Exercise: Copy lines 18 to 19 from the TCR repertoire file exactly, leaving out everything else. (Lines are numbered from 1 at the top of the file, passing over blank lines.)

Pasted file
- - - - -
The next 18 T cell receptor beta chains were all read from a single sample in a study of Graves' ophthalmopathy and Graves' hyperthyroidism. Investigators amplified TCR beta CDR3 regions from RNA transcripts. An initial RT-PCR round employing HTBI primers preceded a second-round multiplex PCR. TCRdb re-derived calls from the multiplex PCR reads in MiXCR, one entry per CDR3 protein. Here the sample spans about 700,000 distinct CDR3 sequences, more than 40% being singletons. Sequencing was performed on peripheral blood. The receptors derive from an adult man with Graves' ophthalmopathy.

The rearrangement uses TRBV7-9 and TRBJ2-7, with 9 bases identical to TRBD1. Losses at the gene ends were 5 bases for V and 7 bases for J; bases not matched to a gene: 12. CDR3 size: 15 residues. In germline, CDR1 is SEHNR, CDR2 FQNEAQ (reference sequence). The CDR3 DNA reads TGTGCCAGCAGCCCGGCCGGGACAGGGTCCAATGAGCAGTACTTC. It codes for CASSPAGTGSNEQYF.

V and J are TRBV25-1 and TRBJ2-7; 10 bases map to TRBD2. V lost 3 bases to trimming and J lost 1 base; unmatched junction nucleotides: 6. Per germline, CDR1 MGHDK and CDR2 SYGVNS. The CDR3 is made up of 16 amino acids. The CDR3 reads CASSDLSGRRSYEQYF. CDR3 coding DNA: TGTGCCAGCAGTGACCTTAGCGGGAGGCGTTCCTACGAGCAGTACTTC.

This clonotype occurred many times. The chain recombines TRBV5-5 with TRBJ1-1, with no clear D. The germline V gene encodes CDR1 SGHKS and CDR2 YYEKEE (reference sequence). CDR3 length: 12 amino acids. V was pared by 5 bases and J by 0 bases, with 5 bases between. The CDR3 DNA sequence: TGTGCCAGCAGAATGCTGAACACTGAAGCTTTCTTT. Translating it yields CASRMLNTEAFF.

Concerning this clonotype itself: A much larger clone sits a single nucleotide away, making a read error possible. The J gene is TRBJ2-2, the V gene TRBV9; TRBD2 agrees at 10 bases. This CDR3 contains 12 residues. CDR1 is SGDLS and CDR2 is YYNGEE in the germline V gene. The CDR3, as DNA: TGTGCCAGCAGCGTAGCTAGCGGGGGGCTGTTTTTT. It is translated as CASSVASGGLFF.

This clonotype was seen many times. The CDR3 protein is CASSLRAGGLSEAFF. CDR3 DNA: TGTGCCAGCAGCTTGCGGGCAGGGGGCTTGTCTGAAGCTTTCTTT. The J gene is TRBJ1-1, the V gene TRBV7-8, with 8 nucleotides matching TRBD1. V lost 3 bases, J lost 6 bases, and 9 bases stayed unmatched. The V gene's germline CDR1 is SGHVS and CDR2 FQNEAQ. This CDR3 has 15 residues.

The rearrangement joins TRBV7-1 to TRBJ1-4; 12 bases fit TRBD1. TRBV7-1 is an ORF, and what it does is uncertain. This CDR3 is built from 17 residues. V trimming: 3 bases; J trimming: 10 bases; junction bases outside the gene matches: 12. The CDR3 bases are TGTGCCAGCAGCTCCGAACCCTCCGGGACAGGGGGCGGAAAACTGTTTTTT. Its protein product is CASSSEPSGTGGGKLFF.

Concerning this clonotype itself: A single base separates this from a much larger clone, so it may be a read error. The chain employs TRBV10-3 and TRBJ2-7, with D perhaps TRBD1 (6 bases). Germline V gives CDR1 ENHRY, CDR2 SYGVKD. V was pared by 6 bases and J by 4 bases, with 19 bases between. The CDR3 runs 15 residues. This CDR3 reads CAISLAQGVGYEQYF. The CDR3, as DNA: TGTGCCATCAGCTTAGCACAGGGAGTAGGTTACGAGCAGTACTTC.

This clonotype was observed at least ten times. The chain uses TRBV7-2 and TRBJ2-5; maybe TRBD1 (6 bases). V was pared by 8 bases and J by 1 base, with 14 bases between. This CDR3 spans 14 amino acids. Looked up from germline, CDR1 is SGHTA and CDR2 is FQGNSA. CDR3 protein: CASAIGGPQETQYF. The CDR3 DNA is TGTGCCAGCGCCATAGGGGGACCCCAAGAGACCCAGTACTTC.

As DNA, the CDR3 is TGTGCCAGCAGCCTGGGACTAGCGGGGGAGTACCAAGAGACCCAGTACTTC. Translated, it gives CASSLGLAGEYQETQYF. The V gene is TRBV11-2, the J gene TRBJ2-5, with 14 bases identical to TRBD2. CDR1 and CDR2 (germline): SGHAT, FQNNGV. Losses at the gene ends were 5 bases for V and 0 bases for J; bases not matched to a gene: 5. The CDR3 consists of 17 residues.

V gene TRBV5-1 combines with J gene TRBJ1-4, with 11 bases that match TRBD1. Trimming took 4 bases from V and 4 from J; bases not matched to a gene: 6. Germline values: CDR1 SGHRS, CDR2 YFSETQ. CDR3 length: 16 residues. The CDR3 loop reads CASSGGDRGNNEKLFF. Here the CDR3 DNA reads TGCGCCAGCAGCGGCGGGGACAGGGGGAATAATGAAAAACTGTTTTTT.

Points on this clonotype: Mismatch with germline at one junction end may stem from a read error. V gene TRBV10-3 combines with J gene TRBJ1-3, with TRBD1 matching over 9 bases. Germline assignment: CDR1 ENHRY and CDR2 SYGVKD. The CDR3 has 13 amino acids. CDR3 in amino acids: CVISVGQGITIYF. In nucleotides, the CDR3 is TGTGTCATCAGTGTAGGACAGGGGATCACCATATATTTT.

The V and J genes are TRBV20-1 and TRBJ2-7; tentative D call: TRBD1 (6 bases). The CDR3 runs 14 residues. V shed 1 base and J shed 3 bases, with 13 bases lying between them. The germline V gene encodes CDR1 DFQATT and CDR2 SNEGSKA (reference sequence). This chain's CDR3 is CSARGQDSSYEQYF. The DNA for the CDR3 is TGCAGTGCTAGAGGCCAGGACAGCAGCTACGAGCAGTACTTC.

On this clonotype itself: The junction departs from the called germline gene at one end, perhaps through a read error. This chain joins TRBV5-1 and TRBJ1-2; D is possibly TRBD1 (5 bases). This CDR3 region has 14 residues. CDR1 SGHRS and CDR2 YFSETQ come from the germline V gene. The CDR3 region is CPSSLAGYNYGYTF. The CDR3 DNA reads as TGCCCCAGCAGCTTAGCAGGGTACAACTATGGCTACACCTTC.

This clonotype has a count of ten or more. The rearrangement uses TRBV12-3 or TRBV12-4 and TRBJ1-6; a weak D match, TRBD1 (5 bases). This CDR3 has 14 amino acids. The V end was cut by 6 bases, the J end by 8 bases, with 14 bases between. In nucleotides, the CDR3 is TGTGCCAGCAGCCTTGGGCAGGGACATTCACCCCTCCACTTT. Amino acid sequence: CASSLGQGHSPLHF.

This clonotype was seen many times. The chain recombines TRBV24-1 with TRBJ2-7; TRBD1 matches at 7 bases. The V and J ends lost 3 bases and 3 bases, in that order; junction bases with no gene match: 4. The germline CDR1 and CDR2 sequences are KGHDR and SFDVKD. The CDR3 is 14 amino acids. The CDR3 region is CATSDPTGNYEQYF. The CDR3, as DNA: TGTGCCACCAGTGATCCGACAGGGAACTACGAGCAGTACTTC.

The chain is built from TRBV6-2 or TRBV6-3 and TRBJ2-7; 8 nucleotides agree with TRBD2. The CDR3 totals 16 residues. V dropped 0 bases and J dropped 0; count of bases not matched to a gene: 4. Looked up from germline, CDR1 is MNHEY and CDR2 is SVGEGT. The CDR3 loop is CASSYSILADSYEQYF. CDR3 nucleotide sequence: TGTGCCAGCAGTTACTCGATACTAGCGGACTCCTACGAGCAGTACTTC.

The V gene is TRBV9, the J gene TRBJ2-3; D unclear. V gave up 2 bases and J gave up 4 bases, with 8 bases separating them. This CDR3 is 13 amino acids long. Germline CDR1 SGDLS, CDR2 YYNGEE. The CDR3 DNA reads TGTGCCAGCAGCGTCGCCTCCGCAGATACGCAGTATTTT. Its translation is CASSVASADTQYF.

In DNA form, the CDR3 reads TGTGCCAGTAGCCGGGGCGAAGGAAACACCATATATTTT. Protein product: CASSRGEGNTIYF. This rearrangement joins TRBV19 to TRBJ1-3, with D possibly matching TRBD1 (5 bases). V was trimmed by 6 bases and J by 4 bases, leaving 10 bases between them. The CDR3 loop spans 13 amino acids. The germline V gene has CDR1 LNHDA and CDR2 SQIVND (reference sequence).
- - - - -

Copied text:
The V gene is TRBV9, the J gene TRBJ2-3; D unclear. V gave up 2 bases and J gave up 4 bases, with 8 bases separating them. This CDR3 is 13 amino acids long. Germline CDR1 SGDLS, CDR2 YYNGEE. The CDR3 DNA reads TGTGCCAGCAGCGTCGCCTCCGCAGATACGCAGTATTTT. Its translation is CASSVASADTQYF.

In DNA form, the CDR3 reads TGTGCCAGTAGCCGGGGCGAAGGAAACACCATATATTTT. Protein product: CASSRGEGNTIYF. This rearrangement joins TRBV19 to TRBJ1-3, with D possibly matching TRBD1 (5 bases). V was trimmed by 6 bases and J by 4 bases, leaving 10 bases between them. The CDR3 loop spans 13 amino acids. The germline V gene has CDR1 LNHDA and CDR2 SQIVND (reference sequence).